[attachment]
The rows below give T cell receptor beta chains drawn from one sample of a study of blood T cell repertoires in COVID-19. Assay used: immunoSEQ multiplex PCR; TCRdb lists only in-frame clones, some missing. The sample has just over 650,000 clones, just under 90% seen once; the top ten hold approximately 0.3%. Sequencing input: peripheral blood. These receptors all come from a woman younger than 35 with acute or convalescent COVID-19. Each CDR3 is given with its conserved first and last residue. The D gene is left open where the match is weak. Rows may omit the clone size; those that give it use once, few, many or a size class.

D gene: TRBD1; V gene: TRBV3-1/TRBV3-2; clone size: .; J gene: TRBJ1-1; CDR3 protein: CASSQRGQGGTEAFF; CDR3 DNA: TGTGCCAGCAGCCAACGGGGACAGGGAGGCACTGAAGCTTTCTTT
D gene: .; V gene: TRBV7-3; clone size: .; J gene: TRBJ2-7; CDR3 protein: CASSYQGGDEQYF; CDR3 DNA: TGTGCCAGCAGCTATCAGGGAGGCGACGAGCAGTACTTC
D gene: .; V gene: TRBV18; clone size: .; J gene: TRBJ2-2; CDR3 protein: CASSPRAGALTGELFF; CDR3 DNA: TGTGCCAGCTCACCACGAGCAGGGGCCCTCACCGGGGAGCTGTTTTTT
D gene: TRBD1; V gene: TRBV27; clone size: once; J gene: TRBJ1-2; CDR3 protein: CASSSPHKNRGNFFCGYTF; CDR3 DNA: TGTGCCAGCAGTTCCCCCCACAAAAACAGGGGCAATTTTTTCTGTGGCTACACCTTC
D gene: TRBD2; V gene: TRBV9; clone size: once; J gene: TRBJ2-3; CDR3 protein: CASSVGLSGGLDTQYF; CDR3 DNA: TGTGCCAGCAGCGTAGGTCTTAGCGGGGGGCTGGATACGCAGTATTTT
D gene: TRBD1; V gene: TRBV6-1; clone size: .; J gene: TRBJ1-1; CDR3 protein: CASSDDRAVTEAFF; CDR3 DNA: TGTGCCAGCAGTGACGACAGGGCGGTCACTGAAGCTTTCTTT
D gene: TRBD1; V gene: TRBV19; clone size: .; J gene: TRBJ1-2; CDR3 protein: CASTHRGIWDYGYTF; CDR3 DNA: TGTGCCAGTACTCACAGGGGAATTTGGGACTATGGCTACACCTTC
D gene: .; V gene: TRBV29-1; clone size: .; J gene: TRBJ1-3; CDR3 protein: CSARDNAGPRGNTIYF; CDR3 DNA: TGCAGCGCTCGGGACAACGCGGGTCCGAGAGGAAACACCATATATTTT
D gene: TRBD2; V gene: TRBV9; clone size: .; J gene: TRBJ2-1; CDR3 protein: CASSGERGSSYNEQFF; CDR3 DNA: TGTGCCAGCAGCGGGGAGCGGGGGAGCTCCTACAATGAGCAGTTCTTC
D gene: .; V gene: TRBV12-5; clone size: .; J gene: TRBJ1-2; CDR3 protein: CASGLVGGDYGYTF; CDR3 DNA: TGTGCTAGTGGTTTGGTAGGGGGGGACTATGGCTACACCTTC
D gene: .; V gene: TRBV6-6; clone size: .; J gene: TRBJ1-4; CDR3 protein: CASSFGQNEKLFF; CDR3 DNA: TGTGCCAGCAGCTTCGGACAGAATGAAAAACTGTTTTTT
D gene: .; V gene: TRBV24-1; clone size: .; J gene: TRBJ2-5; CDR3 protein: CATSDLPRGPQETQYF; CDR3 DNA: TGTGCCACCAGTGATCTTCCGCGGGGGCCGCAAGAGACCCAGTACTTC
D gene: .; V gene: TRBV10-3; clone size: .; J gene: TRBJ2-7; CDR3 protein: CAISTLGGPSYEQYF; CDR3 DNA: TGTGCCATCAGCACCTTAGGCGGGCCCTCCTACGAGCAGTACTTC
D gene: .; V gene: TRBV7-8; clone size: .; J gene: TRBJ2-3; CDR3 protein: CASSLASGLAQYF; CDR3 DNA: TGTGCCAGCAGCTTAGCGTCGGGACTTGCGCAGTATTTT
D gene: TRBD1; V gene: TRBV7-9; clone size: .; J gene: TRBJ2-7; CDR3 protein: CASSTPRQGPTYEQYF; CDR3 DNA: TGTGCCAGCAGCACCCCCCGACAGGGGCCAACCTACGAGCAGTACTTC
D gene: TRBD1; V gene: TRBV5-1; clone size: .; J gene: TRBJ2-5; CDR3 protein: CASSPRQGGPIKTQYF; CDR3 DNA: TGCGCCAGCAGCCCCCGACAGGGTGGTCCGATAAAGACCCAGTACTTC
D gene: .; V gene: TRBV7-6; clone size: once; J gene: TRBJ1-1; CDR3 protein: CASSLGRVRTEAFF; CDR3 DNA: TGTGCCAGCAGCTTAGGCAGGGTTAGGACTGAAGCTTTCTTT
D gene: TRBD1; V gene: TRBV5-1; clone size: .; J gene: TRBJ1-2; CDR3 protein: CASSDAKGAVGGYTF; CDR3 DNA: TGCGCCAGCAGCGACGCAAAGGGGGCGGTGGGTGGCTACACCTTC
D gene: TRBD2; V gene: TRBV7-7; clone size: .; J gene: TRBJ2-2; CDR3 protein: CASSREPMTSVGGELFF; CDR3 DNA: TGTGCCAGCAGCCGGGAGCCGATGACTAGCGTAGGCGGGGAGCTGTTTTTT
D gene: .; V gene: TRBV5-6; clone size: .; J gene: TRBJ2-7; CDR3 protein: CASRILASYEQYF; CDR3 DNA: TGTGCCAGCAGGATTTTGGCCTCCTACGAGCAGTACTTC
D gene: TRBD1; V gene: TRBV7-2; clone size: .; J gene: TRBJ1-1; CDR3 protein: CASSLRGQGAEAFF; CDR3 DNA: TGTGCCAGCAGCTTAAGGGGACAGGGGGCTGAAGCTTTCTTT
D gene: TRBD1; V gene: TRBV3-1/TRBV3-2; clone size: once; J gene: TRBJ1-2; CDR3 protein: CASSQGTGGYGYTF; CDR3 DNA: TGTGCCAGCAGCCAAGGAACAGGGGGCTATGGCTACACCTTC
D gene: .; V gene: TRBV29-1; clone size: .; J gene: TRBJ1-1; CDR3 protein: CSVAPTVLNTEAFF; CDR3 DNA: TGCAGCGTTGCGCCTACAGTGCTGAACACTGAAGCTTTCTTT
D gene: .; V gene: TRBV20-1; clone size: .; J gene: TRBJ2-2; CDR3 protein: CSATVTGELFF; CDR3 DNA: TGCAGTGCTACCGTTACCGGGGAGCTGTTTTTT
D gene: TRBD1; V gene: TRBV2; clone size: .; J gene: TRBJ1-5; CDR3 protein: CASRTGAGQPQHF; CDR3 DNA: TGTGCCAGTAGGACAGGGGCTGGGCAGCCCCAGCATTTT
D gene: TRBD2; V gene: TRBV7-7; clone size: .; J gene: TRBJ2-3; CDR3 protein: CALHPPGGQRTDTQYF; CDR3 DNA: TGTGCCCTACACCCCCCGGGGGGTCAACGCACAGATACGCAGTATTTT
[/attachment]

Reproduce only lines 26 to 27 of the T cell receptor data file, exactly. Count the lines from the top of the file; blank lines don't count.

D gene: TRBD1; V gene: TRBV2; clone size: .; J gene: TRBJ1-5; CDR3 protein: CASRTGAGQPQHF; CDR3 DNA: TGTGCCAGTAGGACAGGGGCTGGGCAGCCCCAGCATTTT
D gene: TRBD2; V gene: TRBV7-7; clone size: .; J gene: TRBJ2-3; CDR3 protein: CALHPPGGQRTDTQYF; CDR3 DNA: TGTGCCCTACACCCCCCGGGGGGTCAACGCACAGATACGCAGTATTTT